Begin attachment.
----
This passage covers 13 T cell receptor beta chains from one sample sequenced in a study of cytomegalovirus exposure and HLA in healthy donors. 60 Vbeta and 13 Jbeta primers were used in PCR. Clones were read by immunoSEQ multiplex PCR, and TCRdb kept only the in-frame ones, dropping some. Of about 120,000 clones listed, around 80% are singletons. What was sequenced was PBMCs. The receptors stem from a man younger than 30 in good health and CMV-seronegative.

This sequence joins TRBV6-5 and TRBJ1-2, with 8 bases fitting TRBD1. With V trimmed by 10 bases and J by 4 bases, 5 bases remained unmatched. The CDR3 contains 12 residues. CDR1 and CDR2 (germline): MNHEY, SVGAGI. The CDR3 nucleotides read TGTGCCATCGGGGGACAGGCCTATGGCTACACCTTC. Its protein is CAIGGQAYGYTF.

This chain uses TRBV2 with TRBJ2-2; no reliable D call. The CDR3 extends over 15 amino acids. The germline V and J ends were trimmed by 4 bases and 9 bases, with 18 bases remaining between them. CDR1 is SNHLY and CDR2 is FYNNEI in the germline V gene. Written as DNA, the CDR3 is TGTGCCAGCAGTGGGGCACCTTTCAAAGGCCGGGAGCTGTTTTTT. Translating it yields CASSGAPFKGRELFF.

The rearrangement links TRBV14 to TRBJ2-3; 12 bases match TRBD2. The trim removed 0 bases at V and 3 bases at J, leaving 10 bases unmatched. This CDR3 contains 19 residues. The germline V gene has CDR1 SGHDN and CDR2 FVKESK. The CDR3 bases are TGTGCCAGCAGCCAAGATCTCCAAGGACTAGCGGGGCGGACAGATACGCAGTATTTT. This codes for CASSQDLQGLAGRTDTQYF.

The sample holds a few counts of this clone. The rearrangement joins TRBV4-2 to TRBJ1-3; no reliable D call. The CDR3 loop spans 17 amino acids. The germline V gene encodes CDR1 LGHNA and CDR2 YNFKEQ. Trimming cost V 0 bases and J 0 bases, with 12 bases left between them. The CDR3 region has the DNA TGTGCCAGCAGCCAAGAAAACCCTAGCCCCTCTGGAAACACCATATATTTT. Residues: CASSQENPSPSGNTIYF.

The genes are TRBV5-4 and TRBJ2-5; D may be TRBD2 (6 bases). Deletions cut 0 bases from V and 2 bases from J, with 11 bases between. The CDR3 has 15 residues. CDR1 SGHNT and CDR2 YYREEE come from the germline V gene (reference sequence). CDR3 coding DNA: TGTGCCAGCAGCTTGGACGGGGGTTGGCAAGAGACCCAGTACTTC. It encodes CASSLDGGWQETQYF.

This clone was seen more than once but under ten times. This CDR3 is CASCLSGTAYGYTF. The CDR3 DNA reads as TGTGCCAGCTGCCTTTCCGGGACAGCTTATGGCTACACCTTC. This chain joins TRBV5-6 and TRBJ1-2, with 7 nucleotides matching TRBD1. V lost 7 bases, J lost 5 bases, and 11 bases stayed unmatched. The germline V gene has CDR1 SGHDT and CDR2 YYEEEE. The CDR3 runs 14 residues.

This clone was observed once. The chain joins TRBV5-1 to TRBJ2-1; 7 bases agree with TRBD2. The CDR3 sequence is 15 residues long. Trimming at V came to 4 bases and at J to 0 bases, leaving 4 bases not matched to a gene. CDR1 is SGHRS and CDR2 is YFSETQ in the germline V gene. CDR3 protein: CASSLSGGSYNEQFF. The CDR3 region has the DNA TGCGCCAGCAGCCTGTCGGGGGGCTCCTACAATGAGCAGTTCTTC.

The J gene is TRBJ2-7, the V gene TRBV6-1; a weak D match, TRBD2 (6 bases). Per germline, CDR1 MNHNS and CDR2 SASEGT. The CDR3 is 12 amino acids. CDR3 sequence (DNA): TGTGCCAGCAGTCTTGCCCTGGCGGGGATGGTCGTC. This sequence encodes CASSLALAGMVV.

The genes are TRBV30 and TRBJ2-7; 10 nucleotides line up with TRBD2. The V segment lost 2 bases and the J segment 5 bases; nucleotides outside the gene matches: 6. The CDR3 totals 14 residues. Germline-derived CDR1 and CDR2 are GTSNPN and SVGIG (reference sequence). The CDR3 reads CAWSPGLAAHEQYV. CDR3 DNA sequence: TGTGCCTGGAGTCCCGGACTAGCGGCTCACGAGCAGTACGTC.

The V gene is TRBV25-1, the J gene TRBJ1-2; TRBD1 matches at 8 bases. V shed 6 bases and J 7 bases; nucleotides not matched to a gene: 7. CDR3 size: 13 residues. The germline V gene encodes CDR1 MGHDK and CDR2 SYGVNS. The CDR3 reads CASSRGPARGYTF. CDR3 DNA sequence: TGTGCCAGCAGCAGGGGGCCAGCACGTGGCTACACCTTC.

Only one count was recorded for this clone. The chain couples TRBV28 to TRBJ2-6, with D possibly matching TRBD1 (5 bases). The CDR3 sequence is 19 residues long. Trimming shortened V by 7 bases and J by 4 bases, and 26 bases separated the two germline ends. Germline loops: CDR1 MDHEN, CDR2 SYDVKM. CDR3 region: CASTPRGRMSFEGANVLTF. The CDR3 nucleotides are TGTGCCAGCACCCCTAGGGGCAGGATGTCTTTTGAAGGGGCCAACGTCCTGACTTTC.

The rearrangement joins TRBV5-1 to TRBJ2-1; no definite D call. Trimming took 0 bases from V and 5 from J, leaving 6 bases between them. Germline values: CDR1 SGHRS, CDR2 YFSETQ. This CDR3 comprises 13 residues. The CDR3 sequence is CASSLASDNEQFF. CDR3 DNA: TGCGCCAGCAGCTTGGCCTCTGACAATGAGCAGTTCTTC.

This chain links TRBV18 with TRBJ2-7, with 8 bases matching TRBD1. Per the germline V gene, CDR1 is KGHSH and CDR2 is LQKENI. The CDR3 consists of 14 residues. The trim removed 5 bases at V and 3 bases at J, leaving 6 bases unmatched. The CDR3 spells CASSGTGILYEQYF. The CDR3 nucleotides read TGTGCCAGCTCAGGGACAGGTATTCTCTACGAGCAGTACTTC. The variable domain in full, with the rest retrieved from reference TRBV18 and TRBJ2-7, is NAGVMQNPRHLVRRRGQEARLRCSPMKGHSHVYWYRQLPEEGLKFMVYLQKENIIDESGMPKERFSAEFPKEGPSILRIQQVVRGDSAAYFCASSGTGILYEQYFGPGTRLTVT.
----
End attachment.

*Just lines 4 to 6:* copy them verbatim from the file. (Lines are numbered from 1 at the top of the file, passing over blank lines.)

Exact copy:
The rearrangement links TRBV14 to TRBJ2-3; 12 bases match TRBD2. The trim removed 0 bases at V and 3 bases at J, leaving 10 bases unmatched. This CDR3 contains 19 residues. The germline V gene has CDR1 SGHDN and CDR2 FVKESK. The CDR3 bases are TGTGCCAGCAGCCAAGATCTCCAAGGACTAGCGGGGCGGACAGATACGCAGTATTTT. This codes for CASSQDLQGLAGRTDTQYF.

The sample holds a few counts of this clone. The rearrangement joins TRBV4-2 to TRBJ1-3; no reliable D call. The CDR3 loop spans 17 amino acids. The germline V gene encodes CDR1 LGHNA and CDR2 YNFKEQ. Trimming cost V 0 bases and J 0 bases, with 12 bases left between them. The CDR3 region has the DNA TGTGCCAGCAGCCAAGAAAACCCTAGCCCCTCTGGAAACACCATATATTTT. Residues: CASSQENPSPSGNTIYF.

The genes are TRBV5-4 and TRBJ2-5; D may be TRBD2 (6 bases). Deletions cut 0 bases from V and 2 bases from J, with 11 bases between. The CDR3 has 15 residues. CDR1 SGHNT and CDR2 YYREEE come from the germline V gene (reference sequence). CDR3 coding DNA: TGTGCCAGCAGCTTGGACGGGGGTTGGCAAGAGACCCAGTACTTC. It encodes CASSLDGGWQETQYF.